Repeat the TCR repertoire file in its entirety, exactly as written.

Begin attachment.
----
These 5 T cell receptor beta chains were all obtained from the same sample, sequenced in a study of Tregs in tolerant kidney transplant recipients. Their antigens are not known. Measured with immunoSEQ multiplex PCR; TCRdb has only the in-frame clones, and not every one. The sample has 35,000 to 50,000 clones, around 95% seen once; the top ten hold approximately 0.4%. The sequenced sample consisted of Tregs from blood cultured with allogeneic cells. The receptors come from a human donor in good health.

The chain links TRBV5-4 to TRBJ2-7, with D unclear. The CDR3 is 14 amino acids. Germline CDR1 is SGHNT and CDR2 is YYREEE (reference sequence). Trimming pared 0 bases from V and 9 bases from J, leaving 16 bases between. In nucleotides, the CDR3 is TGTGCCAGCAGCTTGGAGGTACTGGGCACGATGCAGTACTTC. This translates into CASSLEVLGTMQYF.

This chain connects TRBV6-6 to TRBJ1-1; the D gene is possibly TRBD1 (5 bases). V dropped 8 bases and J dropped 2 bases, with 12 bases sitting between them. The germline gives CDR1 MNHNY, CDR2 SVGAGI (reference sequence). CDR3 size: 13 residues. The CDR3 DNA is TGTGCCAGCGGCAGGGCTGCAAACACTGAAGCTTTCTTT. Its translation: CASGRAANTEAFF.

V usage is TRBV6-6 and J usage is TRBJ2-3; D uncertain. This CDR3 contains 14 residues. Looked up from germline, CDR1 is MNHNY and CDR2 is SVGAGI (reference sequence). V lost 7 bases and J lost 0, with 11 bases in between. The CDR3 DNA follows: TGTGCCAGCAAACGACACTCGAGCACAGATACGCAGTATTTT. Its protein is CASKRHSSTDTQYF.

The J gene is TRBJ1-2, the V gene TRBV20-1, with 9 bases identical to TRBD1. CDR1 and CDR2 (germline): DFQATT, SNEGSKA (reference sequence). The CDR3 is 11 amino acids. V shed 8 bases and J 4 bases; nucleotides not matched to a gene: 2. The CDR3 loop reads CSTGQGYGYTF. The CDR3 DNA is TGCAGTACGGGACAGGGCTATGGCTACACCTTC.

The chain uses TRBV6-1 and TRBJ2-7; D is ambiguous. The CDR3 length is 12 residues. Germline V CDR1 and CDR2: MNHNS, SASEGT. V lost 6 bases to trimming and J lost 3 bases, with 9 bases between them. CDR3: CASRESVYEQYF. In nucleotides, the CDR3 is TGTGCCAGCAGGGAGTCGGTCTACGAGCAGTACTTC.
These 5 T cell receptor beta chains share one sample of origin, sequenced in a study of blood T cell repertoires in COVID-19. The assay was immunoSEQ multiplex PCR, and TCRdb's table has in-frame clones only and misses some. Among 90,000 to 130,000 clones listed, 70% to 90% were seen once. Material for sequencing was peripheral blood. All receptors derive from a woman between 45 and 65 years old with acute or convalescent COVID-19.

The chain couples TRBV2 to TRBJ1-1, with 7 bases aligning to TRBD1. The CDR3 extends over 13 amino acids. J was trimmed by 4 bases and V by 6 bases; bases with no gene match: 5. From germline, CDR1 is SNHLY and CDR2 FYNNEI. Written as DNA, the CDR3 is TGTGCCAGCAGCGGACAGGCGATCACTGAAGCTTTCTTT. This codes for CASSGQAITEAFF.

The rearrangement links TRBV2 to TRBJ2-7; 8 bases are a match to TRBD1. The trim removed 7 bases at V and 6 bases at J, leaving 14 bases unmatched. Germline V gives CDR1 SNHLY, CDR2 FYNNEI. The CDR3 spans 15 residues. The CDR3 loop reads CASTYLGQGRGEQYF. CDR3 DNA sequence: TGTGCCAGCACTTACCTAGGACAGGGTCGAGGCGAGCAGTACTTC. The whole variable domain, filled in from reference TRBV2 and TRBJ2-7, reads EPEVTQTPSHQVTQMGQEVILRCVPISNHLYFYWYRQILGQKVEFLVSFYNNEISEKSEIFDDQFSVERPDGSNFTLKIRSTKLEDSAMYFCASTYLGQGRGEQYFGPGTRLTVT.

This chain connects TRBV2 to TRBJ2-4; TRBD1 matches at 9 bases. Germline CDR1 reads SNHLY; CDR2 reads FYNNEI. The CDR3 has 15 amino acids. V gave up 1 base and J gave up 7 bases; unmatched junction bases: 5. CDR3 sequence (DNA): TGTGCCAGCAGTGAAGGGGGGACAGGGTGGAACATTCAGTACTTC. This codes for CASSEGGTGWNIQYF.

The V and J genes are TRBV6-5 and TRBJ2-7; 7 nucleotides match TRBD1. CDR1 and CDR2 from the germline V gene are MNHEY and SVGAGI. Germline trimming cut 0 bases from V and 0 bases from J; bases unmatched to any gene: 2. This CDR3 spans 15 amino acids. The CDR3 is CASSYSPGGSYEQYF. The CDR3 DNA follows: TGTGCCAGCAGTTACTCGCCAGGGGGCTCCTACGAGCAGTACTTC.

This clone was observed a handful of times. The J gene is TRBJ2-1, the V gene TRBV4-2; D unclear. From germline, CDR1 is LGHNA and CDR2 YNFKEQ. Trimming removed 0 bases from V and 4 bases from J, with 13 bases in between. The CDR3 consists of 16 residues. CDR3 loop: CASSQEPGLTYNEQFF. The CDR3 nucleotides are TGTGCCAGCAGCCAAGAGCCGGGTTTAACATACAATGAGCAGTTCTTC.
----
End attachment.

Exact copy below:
These 5 T cell receptor beta chains were all obtained from the same sample, sequenced in a study of Tregs in tolerant kidney transplant recipients. Their antigens are not known. Measured with immunoSEQ multiplex PCR; TCRdb has only the in-frame clones, and not every one. The sample has 35,000 to 50,000 clones, around 95% seen once; the top ten hold approximately 0.4%. The sequenced sample consisted of Tregs from blood cultured with allogeneic cells. The receptors come from a human donor in good health.

The chain links TRBV5-4 to TRBJ2-7, with D unclear. The CDR3 is 14 amino acids. Germline CDR1 is SGHNT and CDR2 is YYREEE (reference sequence). Trimming pared 0 bases from V and 9 bases from J, leaving 16 bases between. In nucleotides, the CDR3 is TGTGCCAGCAGCTTGGAGGTACTGGGCACGATGCAGTACTTC. This translates into CASSLEVLGTMQYF.

This chain connects TRBV6-6 to TRBJ1-1; the D gene is possibly TRBD1 (5 bases). V dropped 8 bases and J dropped 2 bases, with 12 bases sitting between them. The germline gives CDR1 MNHNY, CDR2 SVGAGI (reference sequence). CDR3 size: 13 residues. The CDR3 DNA is TGTGCCAGCGGCAGGGCTGCAAACACTGAAGCTTTCTTT. Its translation: CASGRAANTEAFF.

V usage is TRBV6-6 and J usage is TRBJ2-3; D uncertain. This CDR3 contains 14 residues. Looked up from germline, CDR1 is MNHNY and CDR2 is SVGAGI (reference sequence). V lost 7 bases and J lost 0, with 11 bases in between. The CDR3 DNA follows: TGTGCCAGCAAACGACACTCGAGCACAGATACGCAGTATTTT. Its protein is CASKRHSSTDTQYF.

The J gene is TRBJ1-2, the V gene TRBV20-1, with 9 bases identical to TRBD1. CDR1 and CDR2 (germline): DFQATT, SNEGSKA (reference sequence). The CDR3 is 11 amino acids. V shed 8 bases and J 4 bases; nucleotides not matched to a gene: 2. The CDR3 loop reads CSTGQGYGYTF. The CDR3 DNA is TGCAGTACGGGACAGGGCTATGGCTACACCTTC.

The chain uses TRBV6-1 and TRBJ2-7; D is ambiguous. The CDR3 length is 12 residues. Germline V CDR1 and CDR2: MNHNS, SASEGT. V lost 6 bases to trimming and J lost 3 bases, with 9 bases between them. CDR3: CASRESVYEQYF. In nucleotides, the CDR3 is TGTGCCAGCAGGGAGTCGGTCTACGAGCAGTACTTC.
These 5 T cell receptor beta chains share one sample of origin, sequenced in a study of blood T cell repertoires in COVID-19. The assay was immunoSEQ multiplex PCR, and TCRdb's table has in-frame clones only and misses some. Among 90,000 to 130,000 clones listed, 70% to 90% were seen once. Material for sequencing was peripheral blood. All receptors derive from a woman between 45 and 65 years old with acute or convalescent COVID-19.

The chain couples TRBV2 to TRBJ1-1, with 7 bases aligning to TRBD1. The CDR3 extends over 13 amino acids. J was trimmed by 4 bases and V by 6 bases; bases with no gene match: 5. From germline, CDR1 is SNHLY and CDR2 FYNNEI. Written as DNA, the CDR3 is TGTGCCAGCAGCGGACAGGCGATCACTGAAGCTTTCTTT. This codes for CASSGQAITEAFF.

The rearrangement links TRBV2 to TRBJ2-7; 8 bases are a match to TRBD1. The trim removed 7 bases at V and 6 bases at J, leaving 14 bases unmatched. Germline V gives CDR1 SNHLY, CDR2 FYNNEI. The CDR3 spans 15 residues. The CDR3 loop reads CASTYLGQGRGEQYF. CDR3 DNA sequence: TGTGCCAGCACTTACCTAGGACAGGGTCGAGGCGAGCAGTACTTC. The whole variable domain, filled in from reference TRBV2 and TRBJ2-7, reads EPEVTQTPSHQVTQMGQEVILRCVPISNHLYFYWYRQILGQKVEFLVSFYNNEISEKSEIFDDQFSVERPDGSNFTLKIRSTKLEDSAMYFCASTYLGQGRGEQYFGPGTRLTVT.

This chain connects TRBV2 to TRBJ2-4; TRBD1 matches at 9 bases. Germline CDR1 reads SNHLY; CDR2 reads FYNNEI. The CDR3 has 15 amino acids. V gave up 1 base and J gave up 7 bases; unmatched junction bases: 5. CDR3 sequence (DNA): TGTGCCAGCAGTGAAGGGGGGACAGGGTGGAACATTCAGTACTTC. This codes for CASSEGGTGWNIQYF.

The V and J genes are TRBV6-5 and TRBJ2-7; 7 nucleotides match TRBD1. CDR1 and CDR2 from the germline V gene are MNHEY and SVGAGI. Germline trimming cut 0 bases from V and 0 bases from J; bases unmatched to any gene: 2. This CDR3 spans 15 amino acids. The CDR3 is CASSYSPGGSYEQYF. The CDR3 DNA follows: TGTGCCAGCAGTTACTCGCCAGGGGGCTCCTACGAGCAGTACTTC.

This clone was observed a handful of times. The J gene is TRBJ2-1, the V gene TRBV4-2; D unclear. From germline, CDR1 is LGHNA and CDR2 YNFKEQ. Trimming removed 0 bases from V and 4 bases from J, with 13 bases in between. The CDR3 consists of 16 residues. CDR3 loop: CASSQEPGLTYNEQFF. The CDR3 nucleotides are TGTGCCAGCAGCCAAGAGCCGGGTTTAACATACAATGAGCAGTTCTTC.